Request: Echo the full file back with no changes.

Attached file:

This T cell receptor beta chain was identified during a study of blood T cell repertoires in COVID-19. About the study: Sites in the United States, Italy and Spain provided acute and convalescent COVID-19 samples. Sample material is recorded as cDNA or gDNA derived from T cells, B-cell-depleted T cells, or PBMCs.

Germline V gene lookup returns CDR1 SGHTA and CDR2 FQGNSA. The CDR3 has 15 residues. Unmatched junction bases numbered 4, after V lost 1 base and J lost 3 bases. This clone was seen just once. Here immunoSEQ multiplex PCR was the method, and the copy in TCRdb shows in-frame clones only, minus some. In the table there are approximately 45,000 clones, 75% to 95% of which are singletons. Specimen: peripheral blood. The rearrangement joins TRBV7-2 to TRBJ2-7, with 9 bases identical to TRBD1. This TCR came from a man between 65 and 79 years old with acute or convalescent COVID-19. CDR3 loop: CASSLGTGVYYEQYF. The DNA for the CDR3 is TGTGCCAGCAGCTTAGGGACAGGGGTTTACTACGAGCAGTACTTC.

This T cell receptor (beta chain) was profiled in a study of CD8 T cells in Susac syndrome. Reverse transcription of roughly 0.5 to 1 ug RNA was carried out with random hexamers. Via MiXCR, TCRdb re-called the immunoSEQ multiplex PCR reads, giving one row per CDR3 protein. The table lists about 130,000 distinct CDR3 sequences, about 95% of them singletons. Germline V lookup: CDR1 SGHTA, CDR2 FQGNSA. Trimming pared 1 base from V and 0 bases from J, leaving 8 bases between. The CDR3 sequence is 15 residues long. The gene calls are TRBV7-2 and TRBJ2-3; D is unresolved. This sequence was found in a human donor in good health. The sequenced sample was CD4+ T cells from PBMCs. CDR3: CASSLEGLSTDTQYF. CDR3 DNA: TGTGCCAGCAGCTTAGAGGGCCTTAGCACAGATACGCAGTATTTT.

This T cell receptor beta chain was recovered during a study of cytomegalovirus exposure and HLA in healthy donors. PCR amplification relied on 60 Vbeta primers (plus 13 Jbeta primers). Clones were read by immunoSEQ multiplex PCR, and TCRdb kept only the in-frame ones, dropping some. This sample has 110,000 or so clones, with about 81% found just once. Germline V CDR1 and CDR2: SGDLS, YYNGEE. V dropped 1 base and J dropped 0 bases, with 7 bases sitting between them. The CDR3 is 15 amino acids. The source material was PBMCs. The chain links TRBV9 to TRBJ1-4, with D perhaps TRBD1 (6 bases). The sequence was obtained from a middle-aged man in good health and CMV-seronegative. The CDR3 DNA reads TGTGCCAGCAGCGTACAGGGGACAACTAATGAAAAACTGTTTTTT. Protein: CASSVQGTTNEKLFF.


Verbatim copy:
This T cell receptor beta chain was identified during a study of blood T cell repertoires in COVID-19. About the study: Sites in the United States, Italy and Spain provided acute and convalescent COVID-19 samples. Sample material is recorded as cDNA or gDNA derived from T cells, B-cell-depleted T cells, or PBMCs.

Germline V gene lookup returns CDR1 SGHTA and CDR2 FQGNSA. The CDR3 has 15 residues. Unmatched junction bases numbered 4, after V lost 1 base and J lost 3 bases. This clone was seen just once. Here immunoSEQ multiplex PCR was the method, and the copy in TCRdb shows in-frame clones only, minus some. In the table there are approximately 45,000 clones, 75% to 95% of which are singletons. Specimen: peripheral blood. The rearrangement joins TRBV7-2 to TRBJ2-7, with 9 bases identical to TRBD1. This TCR came from a man between 65 and 79 years old with acute or convalescent COVID-19. CDR3 loop: CASSLGTGVYYEQYF. The DNA for the CDR3 is TGTGCCAGCAGCTTAGGGACAGGGGTTTACTACGAGCAGTACTTC.

This T cell receptor (beta chain) was profiled in a study of CD8 T cells in Susac syndrome. Reverse transcription of roughly 0.5 to 1 ug RNA was carried out with random hexamers. Via MiXCR, TCRdb re-called the immunoSEQ multiplex PCR reads, giving one row per CDR3 protein. The table lists about 130,000 distinct CDR3 sequences, about 95% of them singletons. Germline V lookup: CDR1 SGHTA, CDR2 FQGNSA. Trimming pared 1 base from V and 0 bases from J, leaving 8 bases between. The CDR3 sequence is 15 residues long. The gene calls are TRBV7-2 and TRBJ2-3; D is unresolved. This sequence was found in a human donor in good health. The sequenced sample was CD4+ T cells from PBMCs. CDR3: CASSLEGLSTDTQYF. CDR3 DNA: TGTGCCAGCAGCTTAGAGGGCCTTAGCACAGATACGCAGTATTTT.

This T cell receptor beta chain was recovered during a study of cytomegalovirus exposure and HLA in healthy donors. PCR amplification relied on 60 Vbeta primers (plus 13 Jbeta primers). Clones were read by immunoSEQ multiplex PCR, and TCRdb kept only the in-frame ones, dropping some. This sample has 110,000 or so clones, with about 81% found just once. Germline V CDR1 and CDR2: SGDLS, YYNGEE. V dropped 1 base and J dropped 0 bases, with 7 bases sitting between them. The CDR3 is 15 amino acids. The source material was PBMCs. The chain links TRBV9 to TRBJ1-4, with D perhaps TRBD1 (6 bases). The sequence was obtained from a middle-aged man in good health and CMV-seronegative. The CDR3 DNA reads TGTGCCAGCAGCGTACAGGGGACAACTAATGAAAAACTGTTTTTT. Protein: CASSVQGTTNEKLFF.